The Township of Parsippany-Troy Hills is bracing for a big one.
The National Hurricane Center now predicts that Hurricane Sandy will become a tropical storm and strike New Jersey directly sometime Sunday—and that the severe weather could stick around through Tuesday.
Don't let the downgrade fool you, weather forecasters say. The storm will feature potentially damaging high speed winds, very heavy rain and flooding to low-lying areas. At particular threat are towns like Parsippany, that are prone to flood during a severe storm.
Town administration, the Parsippany Office of Emergency Management and the Parsippany Police Department are preparing for what's to come.
Police and OEM Chief Anthony DeZenzo said crews will be busy all day getting ready.
"The Township of Parsippany-Troy Hills has already begun preparing for the storm by ensuring storm drains are clear and dead and damaged trees are being removed," he said in a statement, adding that crews will follow "an emergency operations plan, which includes an operational Emergency Operations Center as well as safety equipment including barricades, traffic cones, rescue equipment, emergency generators and high volume emergency pumps in the event of flooded homes and businesses. Emergency Responders including OEM, PPD, Parsippany Rescue and Recovery, three Emergency Medical Service agencies and six Parsippany fire districts will be standing by ready to assist our citizens."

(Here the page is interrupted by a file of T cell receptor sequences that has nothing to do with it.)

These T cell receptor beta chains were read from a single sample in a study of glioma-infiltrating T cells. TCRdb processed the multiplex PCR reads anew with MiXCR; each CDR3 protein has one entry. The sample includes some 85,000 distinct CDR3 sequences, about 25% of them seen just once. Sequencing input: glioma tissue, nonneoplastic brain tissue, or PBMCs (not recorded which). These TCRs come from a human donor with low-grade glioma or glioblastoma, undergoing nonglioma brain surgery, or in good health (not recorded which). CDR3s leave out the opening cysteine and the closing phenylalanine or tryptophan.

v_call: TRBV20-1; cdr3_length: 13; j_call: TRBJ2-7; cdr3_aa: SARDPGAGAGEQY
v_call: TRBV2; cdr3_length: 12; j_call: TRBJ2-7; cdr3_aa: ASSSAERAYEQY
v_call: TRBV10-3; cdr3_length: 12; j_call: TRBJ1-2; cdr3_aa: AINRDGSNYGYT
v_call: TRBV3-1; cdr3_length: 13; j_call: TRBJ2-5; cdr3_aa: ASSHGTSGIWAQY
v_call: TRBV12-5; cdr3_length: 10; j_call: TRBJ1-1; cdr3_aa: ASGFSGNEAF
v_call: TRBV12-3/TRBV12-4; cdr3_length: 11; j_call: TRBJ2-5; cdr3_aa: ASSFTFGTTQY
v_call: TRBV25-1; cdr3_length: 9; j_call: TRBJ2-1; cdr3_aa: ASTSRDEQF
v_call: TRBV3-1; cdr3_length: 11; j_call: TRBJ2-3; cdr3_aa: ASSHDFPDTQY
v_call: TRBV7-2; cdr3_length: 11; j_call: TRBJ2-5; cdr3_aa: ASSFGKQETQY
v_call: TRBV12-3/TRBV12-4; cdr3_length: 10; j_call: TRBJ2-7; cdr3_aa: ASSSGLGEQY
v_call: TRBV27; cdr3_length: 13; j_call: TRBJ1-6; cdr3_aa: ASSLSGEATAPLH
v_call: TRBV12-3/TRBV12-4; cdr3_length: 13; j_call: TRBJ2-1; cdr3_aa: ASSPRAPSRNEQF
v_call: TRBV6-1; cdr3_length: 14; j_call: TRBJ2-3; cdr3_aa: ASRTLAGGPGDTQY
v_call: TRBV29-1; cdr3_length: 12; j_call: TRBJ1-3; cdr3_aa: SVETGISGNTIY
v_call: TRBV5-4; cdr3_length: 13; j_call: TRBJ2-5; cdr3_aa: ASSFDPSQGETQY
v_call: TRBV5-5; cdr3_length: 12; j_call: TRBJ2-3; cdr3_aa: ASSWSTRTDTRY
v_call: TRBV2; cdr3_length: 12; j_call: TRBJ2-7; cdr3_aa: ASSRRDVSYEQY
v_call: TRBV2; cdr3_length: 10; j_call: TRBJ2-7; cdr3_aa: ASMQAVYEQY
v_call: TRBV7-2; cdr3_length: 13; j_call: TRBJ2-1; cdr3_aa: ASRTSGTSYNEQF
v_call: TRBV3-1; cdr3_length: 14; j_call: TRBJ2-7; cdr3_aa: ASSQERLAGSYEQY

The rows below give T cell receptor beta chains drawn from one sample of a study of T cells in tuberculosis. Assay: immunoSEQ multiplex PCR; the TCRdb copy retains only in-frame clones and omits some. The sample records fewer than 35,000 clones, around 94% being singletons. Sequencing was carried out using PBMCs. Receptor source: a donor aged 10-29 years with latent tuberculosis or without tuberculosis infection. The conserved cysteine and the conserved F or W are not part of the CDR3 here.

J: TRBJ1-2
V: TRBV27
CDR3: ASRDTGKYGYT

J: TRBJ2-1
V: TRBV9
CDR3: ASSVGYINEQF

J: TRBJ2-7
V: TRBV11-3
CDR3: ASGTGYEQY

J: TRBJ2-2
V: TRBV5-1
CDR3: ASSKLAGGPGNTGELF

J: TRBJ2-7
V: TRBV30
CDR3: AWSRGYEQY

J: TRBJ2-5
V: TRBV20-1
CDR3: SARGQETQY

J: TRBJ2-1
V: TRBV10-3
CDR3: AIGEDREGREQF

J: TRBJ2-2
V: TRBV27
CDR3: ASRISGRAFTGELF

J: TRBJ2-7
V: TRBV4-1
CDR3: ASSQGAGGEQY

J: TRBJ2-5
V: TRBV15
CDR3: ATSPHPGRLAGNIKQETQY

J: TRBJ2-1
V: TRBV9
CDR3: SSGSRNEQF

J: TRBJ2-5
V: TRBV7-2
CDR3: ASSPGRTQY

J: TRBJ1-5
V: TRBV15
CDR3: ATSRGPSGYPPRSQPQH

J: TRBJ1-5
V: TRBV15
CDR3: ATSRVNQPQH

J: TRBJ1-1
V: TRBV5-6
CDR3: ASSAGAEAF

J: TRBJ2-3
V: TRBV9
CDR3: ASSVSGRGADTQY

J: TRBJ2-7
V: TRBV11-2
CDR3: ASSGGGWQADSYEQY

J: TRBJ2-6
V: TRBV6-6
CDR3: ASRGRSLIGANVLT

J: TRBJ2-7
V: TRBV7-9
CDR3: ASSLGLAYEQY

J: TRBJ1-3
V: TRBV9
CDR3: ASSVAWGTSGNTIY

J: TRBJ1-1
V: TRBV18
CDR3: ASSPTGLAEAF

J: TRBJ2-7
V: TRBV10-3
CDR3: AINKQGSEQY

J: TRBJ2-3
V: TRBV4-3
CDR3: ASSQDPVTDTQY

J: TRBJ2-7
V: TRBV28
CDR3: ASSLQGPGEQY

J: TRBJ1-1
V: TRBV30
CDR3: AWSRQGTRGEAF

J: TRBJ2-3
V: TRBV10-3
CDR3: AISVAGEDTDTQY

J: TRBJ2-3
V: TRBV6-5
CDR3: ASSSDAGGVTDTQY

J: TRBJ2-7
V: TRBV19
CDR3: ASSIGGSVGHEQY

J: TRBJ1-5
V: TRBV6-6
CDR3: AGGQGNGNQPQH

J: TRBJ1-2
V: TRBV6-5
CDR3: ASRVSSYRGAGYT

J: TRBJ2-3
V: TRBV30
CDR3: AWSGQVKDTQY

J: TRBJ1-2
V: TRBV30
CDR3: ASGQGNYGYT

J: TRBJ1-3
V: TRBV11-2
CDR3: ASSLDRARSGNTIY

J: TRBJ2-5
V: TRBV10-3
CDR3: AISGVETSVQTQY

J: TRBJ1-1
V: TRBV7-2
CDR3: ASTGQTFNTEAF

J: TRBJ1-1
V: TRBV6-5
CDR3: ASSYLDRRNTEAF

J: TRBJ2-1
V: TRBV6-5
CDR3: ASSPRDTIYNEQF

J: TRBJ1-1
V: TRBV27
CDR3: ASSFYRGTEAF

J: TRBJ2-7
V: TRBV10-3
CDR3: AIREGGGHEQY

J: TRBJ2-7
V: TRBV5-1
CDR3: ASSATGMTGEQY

DeZenzo urged residents to prepare themselves for what he called "an extremely dangerous storm that may...take down trees and power lines within the township."
He also noted the possibility of extended periods of power loss.
The Parsippany OEM offered a checklist of items to get done before Sandy arrives:
- Create of an emergency kit and family emergency plan including an emergency gathering point
- Have a stock of fresh batteries for your specific flashlights
- Bring in outdoor furniture, grills, garbage cans and lawn ornaments that may blow away in high wind
- Have a battery operated radio with fresh batteries
- Charge all cell phones and laptops
- If you plan on keeping a supply of fresh water for drinking (particularly if you use an electric well pump), plan on 1 gallon per person per day
- Make sure emergency equipment such as generators and sump pumps are working and you have fuel on hand
- Have a bag of emergency supplies and clothing in the event that you may need to evacuate your home if directed by emergency personnel
- Park your car in an area of high elevation that does not flood
- Keep an eye on drains on your property that may clog with leaves to help avoid flooding on your property.
- Chief DeZenzo offered another reminder: Unless you are directed by emergency personnel to evacuate, your home is generally the safest place to be.
For the latest information from the town, head to the township website, the PPD website, PPD Facebook page and the PPD Twitter feed. Consider signing up for the police department's Constant Contact Emails). Also, for Reverse 9-1-1 notifications, register your cellphone number so you can receive emergency calls in the event of a power outage.